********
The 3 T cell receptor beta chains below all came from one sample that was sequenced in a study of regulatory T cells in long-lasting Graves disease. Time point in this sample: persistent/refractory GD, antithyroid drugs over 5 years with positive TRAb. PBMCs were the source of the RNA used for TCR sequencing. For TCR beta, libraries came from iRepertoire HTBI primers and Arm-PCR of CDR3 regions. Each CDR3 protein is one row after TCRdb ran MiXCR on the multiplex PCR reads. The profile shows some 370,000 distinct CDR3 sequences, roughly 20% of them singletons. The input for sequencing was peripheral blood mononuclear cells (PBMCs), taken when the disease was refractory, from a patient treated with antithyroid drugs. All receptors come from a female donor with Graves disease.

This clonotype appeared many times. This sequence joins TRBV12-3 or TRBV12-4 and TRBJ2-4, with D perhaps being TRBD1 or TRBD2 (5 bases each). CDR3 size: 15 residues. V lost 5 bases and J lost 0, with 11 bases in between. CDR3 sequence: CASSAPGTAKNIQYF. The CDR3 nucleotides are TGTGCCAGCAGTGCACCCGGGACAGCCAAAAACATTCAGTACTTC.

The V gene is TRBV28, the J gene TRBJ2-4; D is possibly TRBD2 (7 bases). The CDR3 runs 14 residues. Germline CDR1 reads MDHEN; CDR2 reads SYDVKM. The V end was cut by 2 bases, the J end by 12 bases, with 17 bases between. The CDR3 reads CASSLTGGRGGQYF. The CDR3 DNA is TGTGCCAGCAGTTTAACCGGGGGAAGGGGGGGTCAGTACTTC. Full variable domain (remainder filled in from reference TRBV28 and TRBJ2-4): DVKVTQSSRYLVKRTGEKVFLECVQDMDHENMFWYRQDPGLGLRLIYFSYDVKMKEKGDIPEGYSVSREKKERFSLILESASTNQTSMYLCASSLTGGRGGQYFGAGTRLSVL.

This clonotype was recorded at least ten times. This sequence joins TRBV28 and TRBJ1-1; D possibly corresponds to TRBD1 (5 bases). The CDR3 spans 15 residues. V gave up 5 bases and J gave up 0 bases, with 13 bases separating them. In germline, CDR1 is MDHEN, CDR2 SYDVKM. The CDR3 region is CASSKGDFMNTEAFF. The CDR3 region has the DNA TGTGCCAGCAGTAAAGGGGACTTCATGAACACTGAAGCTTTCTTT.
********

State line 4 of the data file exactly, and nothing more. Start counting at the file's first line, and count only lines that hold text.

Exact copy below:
This clonotype was recorded at least ten times. This sequence joins TRBV28 and TRBJ1-1; D possibly corresponds to TRBD1 (5 bases). The CDR3 spans 15 residues. V gave up 5 bases and J gave up 0 bases, with 13 bases separating them. In germline, CDR1 is MDHEN, CDR2 SYDVKM. The CDR3 region is CASSKGDFMNTEAFF. The CDR3 region has the DNA TGTGCCAGCAGTAAAGGGGACTTCATGAACACTGAAGCTTTCTTT.